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Changing climate and weather impact blueberry farmers and their crops

Blueberry farmers adapt to changing weather, climate patterns
Posted at 2:34 PM, Jan 11, 2021
and last updated 2021-01-11 16:34:58-05

Blueberry farmers, like Dick Byne in Georgia, are adapting to changing climate and weather patterns in order to yield the best produce.

“This is the time of year our plants go to sleep,” said Byne, owner of Byne’s Organic Blueberry Farm in Waynesboro.

It may sound strange, but blueberry plants need their sleep too, and winter is the time for it.

“Cold hours are extremely important for the plants to rest and get a good night's sleep for three or four months and be ready to go,” he said.

Byne has been farming blueberries for over 40 years.

“I love the color blue. Most of the time I wear blue, my house is blue, my eyes are blue,” he said.

Everything looks cold and gloomy this time of year, but it’s an important part of the process for the following season. Every crop needs a certain number of cold hours. It helps them produce better fruit in the summer.

“For the last 10 years, we’ve gone into January concerned about our cold hours. We haven't received as many cold hours as we need,” he said.

These changes in temperatures and timing haven’t necessarily been good for farmers.

“We’ve lost our crop in 2007, in 2017, 2019 we probably lost 70% of the crop due to cold weather. It’s like somebody is going to lose their crop every year as the temperatures are starting to change and starting to move up from Florida all the way to Michigan,” Byne said.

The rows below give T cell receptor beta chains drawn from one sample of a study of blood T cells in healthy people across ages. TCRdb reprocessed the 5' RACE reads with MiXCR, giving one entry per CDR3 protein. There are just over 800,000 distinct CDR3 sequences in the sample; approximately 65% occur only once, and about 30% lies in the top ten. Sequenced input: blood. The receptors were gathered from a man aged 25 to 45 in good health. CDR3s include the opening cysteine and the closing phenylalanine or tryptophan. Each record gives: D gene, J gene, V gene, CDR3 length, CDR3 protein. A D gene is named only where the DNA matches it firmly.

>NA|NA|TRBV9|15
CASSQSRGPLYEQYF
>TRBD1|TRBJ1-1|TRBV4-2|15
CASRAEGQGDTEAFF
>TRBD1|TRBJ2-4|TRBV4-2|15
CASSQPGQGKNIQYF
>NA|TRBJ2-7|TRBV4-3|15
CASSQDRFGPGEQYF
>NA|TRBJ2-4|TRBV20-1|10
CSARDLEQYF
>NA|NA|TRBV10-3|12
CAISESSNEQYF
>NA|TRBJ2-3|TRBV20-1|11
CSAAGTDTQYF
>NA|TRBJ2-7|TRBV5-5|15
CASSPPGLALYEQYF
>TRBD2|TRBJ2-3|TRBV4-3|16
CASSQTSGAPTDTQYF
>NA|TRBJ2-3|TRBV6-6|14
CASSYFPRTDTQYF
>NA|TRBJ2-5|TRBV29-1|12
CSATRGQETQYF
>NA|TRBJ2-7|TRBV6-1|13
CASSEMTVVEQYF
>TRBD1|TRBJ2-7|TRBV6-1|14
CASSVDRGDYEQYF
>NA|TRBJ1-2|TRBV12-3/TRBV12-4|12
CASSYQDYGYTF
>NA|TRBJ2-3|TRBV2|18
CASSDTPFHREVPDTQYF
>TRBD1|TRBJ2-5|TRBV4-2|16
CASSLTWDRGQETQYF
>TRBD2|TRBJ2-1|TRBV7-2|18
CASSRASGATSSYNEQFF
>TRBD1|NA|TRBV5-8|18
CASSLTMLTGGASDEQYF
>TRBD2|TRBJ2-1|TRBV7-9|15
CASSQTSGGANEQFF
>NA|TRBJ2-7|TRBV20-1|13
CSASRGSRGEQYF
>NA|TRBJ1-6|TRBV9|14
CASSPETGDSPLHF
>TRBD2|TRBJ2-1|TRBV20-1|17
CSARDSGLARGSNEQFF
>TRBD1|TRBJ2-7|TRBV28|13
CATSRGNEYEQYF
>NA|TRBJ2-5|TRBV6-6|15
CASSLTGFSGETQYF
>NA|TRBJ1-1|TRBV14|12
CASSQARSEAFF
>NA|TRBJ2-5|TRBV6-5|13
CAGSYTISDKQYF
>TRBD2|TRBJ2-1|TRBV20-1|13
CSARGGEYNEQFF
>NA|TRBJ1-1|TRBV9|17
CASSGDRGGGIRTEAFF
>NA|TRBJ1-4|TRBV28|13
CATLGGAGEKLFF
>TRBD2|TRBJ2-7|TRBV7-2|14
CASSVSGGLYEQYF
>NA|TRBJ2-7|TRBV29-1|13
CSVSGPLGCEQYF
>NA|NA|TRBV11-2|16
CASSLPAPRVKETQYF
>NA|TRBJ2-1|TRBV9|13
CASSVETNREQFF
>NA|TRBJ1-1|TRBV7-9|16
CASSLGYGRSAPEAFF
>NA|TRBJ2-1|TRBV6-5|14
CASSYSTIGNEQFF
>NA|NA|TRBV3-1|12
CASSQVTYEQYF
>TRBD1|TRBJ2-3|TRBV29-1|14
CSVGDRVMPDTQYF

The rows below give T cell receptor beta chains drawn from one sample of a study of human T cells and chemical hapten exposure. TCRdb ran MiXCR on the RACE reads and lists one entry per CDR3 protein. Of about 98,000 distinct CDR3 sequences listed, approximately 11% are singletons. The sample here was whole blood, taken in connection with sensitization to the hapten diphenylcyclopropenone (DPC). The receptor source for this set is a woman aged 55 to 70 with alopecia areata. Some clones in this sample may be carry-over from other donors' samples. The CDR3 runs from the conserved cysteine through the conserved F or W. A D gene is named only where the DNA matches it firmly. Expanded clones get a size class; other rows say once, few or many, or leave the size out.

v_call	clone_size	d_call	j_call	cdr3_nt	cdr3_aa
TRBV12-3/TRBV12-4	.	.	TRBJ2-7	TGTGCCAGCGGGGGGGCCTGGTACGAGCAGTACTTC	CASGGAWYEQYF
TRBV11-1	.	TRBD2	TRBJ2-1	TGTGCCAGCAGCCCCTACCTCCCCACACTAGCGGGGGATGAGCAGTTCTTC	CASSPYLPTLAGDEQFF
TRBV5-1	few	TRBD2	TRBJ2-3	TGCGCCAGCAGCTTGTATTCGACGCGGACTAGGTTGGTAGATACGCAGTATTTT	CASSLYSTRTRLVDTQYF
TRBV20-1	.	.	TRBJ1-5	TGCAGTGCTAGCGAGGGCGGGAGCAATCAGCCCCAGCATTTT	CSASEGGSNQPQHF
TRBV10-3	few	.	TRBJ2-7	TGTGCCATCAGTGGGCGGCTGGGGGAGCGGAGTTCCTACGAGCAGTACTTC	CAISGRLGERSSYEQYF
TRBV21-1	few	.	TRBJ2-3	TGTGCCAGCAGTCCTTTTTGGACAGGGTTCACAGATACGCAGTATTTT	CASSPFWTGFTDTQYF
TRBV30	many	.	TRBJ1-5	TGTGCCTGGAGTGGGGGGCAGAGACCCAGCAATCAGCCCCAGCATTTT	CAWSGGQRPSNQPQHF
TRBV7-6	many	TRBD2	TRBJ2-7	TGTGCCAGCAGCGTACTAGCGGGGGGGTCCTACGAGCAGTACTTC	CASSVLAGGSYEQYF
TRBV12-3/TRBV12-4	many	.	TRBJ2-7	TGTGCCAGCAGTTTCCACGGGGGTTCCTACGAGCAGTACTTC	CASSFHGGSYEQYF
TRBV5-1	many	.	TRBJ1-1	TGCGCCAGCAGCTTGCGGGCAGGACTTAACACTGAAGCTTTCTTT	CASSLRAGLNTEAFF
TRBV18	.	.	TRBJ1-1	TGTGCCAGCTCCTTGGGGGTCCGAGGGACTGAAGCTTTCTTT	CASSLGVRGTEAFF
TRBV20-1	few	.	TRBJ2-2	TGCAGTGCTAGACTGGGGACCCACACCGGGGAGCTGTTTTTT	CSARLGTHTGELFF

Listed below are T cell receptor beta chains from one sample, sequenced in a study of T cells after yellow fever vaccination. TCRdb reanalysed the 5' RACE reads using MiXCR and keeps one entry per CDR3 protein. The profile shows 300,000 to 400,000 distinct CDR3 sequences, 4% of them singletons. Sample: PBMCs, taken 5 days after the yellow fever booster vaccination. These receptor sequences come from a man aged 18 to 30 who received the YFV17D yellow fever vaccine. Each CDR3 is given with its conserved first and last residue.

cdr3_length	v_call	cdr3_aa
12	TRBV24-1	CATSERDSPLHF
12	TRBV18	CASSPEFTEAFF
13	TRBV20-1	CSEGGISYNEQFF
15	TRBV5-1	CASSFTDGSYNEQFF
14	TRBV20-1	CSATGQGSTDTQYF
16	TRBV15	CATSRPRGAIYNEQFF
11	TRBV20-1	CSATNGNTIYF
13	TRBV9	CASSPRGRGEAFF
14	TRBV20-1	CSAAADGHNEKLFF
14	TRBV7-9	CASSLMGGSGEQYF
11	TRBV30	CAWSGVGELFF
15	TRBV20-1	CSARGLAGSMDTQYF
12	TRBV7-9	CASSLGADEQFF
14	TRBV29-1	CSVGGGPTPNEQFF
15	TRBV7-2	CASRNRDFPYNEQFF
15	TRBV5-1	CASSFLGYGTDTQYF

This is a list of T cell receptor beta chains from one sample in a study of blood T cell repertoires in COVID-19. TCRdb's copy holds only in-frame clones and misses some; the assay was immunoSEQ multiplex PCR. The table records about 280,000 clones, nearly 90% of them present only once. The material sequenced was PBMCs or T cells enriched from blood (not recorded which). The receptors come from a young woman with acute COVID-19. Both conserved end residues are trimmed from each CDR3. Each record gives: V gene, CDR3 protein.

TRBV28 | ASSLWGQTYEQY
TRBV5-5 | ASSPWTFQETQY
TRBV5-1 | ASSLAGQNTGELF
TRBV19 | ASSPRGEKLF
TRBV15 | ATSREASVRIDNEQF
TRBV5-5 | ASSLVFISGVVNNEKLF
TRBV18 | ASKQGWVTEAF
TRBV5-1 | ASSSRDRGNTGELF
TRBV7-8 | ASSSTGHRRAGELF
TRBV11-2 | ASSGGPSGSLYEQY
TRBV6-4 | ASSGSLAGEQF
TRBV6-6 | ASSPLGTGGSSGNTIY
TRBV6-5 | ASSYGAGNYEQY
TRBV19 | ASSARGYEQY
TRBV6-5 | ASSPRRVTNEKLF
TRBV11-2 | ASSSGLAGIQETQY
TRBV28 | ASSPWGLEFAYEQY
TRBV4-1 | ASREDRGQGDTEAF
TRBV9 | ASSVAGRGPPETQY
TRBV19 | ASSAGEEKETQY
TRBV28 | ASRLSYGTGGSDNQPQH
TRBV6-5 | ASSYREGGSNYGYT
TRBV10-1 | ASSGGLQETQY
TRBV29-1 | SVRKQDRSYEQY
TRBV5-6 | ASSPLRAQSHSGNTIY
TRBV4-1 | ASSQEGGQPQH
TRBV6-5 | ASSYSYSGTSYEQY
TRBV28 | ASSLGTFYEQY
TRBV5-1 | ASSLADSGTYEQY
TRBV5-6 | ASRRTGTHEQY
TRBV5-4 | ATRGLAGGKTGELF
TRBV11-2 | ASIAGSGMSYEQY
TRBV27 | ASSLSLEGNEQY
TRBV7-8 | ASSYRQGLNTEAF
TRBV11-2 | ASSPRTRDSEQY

These harsh, cold temperatures are happening late -- in March or April -- when plants have already begun to bloom.

“Sometimes you’ll have warm weather, maybe for about five or six days,” he explained. “It generates the energy to start producing blueberries and then all of a sudden you have a cold snap.”

Cold snaps can devastate the year’s produce.

“In 2007 we went down to 23 degrees and I knew then it was gone. And I kept thinking I worked so hard, and I’m not getting anything out of this.”

This is also the result of a changing warming season.

“The growing season is getting longer. We estimate probably about one week for every temperature increase of about one degree Fahrenheit,” explained Pam Knox, an agricultural climatologist.

Over the past 20 years, she’s seen the number of chill hours go down and the growing season last longer.

“Over the last 100 years, the climate in the Southeast has not changed nearly as much as some other parts of the U.S. We call that the warming hole. But what we’ve seen is that temperatures are rising, just like everywhere else,” Knox said.

And if farmers turn a blind eye, it can impact their turnout for the year.

“If you change the amount of yield of blueberries or cotton or corn or something like that, it's going to affect your prices,” she said.

It’s something Byne is aware of.

“If temperatures are getting ready to change, you need to be ready to adapt,” he said. “It may very well change our varieties and what we choose in the future.”

For Byne, he’s watching the temperatures, but he also knows the importance of creating other revenue streams, just in case.

“That’s the reason I got into products too, because I wanted to be able to move every berry that comes off this farm,” he said.

Those products don’t always require a batch of perfect berries.

For now, as the plants lay dormant for the winter, Byne is preparing for the next season with any information he can find.

“I think as a farmer or in any business, you need to be looking at trends and what people are saying and don't turn a deaf ear to it because it could very well affect your future,” he said.